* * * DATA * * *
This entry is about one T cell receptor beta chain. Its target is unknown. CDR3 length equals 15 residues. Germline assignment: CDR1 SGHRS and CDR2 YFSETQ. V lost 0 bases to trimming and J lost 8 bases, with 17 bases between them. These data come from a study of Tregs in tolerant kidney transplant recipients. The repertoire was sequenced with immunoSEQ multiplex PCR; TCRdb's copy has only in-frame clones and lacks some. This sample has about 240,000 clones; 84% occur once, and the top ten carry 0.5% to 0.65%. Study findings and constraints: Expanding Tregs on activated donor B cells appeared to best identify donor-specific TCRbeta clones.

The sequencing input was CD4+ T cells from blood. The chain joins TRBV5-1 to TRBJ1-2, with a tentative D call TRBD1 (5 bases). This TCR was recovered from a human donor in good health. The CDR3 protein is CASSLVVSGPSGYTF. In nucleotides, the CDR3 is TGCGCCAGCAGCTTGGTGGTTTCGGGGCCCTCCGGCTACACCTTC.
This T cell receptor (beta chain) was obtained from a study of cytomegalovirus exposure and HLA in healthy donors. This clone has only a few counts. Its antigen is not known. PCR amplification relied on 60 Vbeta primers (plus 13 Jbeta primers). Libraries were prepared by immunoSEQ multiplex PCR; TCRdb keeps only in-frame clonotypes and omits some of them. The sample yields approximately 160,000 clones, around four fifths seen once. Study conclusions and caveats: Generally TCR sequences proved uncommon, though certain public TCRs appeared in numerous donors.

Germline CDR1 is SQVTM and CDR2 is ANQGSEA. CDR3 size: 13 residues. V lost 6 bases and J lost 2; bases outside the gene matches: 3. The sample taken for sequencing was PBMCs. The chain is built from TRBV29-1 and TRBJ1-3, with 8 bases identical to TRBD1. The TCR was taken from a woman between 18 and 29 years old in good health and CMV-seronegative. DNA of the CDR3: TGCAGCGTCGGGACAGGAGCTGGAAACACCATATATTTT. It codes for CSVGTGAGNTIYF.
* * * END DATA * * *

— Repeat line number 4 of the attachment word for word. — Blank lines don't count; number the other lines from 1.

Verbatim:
Germline CDR1 is SQVTM and CDR2 is ANQGSEA. CDR3 size: 13 residues. V lost 6 bases and J lost 2; bases outside the gene matches: 3. The sample taken for sequencing was PBMCs. The chain is built from TRBV29-1 and TRBJ1-3, with 8 bases identical to TRBD1. The TCR was taken from a woman between 18 and 29 years old in good health and CMV-seronegative. DNA of the CDR3: TGCAGCGTCGGGACAGGAGCTGGAAACACCATATATTTT. It codes for CSVGTGAGNTIYF.